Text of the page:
FUTON, queen sz., solid wood frame w/ethnic print mattress & cover, $325; dining table w/4 chairs, $150; bookcase, PVC, $10; ironing board, $10, all less than 9 mos. old, exc. cond. prices negot.; antique writing table w/chair & sm. writing table, $60 (negot.). 528-4158
JUICE EXTRACTOR, wheat/grass, almost new, w/orig. carton, paid $150, asking $85. Anne/Peter, X7337, 531-7837
LIFT TICKET VOUCHERS, Squaw Valley, reg. $45, $40; men's ski boots, Nordica, blk, sz. 11, gd cond., $125; ladies ski jumpsuit, white w/other colors, sz. 10, $60; mountain bike, Cannondale V700, over $1400 new, exc. cond., $860; water filters, NSA, models 50C & 100S. Marek, X5029, 582-5867
MOUNTAIN BIKE, `95 Schwinn full suspension, 18", all XT components, FSX rock shox, like new, $1300/b.o. Rick, X5710
PRINTER, Apple Stylewriter II, brand new, barely used, orig. box, cables, spare ink, $120/b.o.; wet suit, 2 pc., 5 mm dive suit, XL, $100/b.o. Ben, X5627, 256-2722
RECLINER, $25/b.o. Julie, X4583, 232-6919
TELEVISION, 20" RCA w/remote, '92 model, $150. Steve, X6966
TOASTER-OVEN, GE countertop, seldom used, 7 yr. old, $40; color TV, Hitachi 13", $50; stereo tuner, Luxman T117, $275; A/V receiver, Harmon-Kardon AVR20MkII, top rated, $350; men's golf shoes, Converse, all leather, 8/9D, used once, $25; putter, unused, paid $45, $25. Dave, X4506
TRAVELER'S GUIDE, Mexico, '96 edition, like new, $20 new, asking $12. Martin, X4081
VOLLEYBALL NET, full set, new, $30. Edas, X7780, 848-6137, 849-1147
ALBANY, share newly renovated 2-bdrm house w/1 other woman, nr Solano Ave., sunny, hardwd flrs, kitchen, garden, washer/dryer hookups, allergy-free household, $505/mo. + util. & dep. Nance, 559-9296
BERKELEY, furn. 1-bdrm apt, avail. thru the end of '96, short term only, $650/mo. + utils. & 1 mo. dep. X7276, 548-4832
BERKELEY, furn. 2-bdrm house, nr No. Berkeley BART, 15 min. walk to LBL shuttle, short term (3/3 - 4/28), $1115/mo. X5205
BERKELEY, 2 rms avail. in furn. home, nr UCB & Rose Garden, washer/dryer, views, frpl, hot tub, decks, avail. 3/1, $450 & $500/mo. David, 525-4470
BERKELEY, share 2-bdrm house, nr No. Berkeley BART, yd, patio, washer/dryer, cable, prefer female non-smoker, $390/mo. + util. 849-0728
NO. BERKELEY, nr Rose & Shattuck, 1-bdrm avail. in 2.5-bdrm apt, share w/1 other person, walk to trans., UC, LBL shuttle & shops, laundry & sauna in bldg. 849-3321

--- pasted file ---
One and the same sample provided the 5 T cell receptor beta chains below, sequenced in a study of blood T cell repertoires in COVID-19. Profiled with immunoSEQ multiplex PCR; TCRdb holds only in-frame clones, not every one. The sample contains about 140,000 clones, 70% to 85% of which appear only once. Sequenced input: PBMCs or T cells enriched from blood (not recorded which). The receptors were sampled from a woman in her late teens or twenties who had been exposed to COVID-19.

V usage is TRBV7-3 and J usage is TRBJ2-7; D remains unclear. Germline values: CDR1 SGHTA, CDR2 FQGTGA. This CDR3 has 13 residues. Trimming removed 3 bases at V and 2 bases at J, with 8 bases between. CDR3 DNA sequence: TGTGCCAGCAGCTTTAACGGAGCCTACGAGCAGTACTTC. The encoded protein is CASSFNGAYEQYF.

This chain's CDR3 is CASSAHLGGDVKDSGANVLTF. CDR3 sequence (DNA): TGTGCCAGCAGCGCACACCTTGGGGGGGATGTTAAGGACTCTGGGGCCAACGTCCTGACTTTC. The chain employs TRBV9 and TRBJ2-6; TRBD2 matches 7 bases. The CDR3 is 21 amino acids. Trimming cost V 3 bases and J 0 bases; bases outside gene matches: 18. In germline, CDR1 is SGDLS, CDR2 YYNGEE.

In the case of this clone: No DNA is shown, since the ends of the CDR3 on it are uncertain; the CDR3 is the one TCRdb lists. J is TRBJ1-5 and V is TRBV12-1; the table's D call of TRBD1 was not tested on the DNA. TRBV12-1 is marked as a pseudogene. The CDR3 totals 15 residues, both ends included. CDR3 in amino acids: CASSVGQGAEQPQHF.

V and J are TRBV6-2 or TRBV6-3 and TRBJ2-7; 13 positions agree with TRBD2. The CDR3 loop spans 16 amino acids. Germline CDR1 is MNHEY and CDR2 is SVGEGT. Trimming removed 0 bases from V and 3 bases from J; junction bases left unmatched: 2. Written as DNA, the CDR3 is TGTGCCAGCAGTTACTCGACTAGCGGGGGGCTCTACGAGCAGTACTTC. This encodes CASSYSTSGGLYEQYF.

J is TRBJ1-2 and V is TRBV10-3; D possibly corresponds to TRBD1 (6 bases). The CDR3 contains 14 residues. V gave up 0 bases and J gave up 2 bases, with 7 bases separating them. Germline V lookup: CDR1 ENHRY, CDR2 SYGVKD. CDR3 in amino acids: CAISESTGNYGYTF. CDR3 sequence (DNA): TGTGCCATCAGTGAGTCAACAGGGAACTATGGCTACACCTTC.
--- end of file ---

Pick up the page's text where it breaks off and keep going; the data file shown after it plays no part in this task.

NO BERKELEY, furn. lg. rm in 4-bdrm house, bay view, shopping, bus stop, parking, $425/mo. 528-6953
NO. BERKELEY, nr Rose & MLK, furn. 1-bdrm unit, avail. 3/1, furn. & equipped, $650/mo. 527-1358
NO. BERKELEY, nr Rose & MLK, 3-bdrm house, sublet for the month of April, nr shopping & trans., $1100. 527-1358
CASTRO VALLEY, roommate needed for home, lg. bdrm w/pvt bth, laundry & kitchen privs., rent + dep. negot. Marek, X5029, 582-5867
CONCORD, 1-bdrm condo, upper unit, new carpet/paint, pool, deck, laundry fac., nr hwys 4 & 242, walk to BART, water, garbage, basic cable, refs req'd, $575/mo. + dep. (negot.). Martin/Bobbie, 370-6002
HERCULES, 2-bdrm, 2-bth townhouse, w/all amenities, nr trans., schools, etc., 2-car enclosed garage. John, X4631, 709-0220 (eve.)
RICHMOND ANNEX, Bayview, 2-bdrm, 1-bth, frpl, hardwd flrs, lg. yd, $1235/mo. D. Merrill, X5063, 525-7798
SAN LEANDRO, Assumption Dist., rm for rent (2 ea.), shared housing, nr hwy 580, no pets/alcohol, $425/mo., utils. incl. Marilyn, 351-2288
WANTED: rm nr UCB for visiting scholar, from 2/14 - 6/30. Senta, 524-4654
WANTED: 1-2 bdrm house, No. Berkeley/Berkeley Hills for quiet LBL couple, great references, non-smokers, willing to sign long lease for right house/apt, $800 range. Erik, X6435, 595-1558
WANTED: furn. house/apt for visiting teacher & wife (no children), 6/23-8/23, East or No. Bay Area, willing to commute to LBL; also willing to exchange home nr Boston (Marblehead, MA). Karin, X5513, Michael, (617) 631-6860
SO. LAKE TAHOE, The Ridge, exc. view, slps 6, pool, hot tub, ski in/out at Heavenly, avail. 2/17-23. Todd, 339-8268
Published once a month by the Communications Department for the employees and retirees of Berkeley Lab.
Reid Edwards, Public Affairs Department head
Ron Kolb, Communications Department head
Pamela Patterson, 486-4045, firstname.lastname@example.org
Lyn Hunter, 486-4698, email@example.com
Dan Krotz, 486-4019
Paul Preuss, 486-6249
Lynn Yarris, 486-5375
Ucilia Wang, 495-2402
Allan Chen, 486-4210
David Gilbert, (925) 296-5643
Caitlin Youngquist, 486-4020
Creative Services Office
MS 65, One Cyclotron Road, Berkeley CA 94720
Fax: (510) 486-6641
Berkeley Lab is managed by the University of California for the U.S. Department of Energy.
Flea Market is now online at www.lbl.gov/fleamarket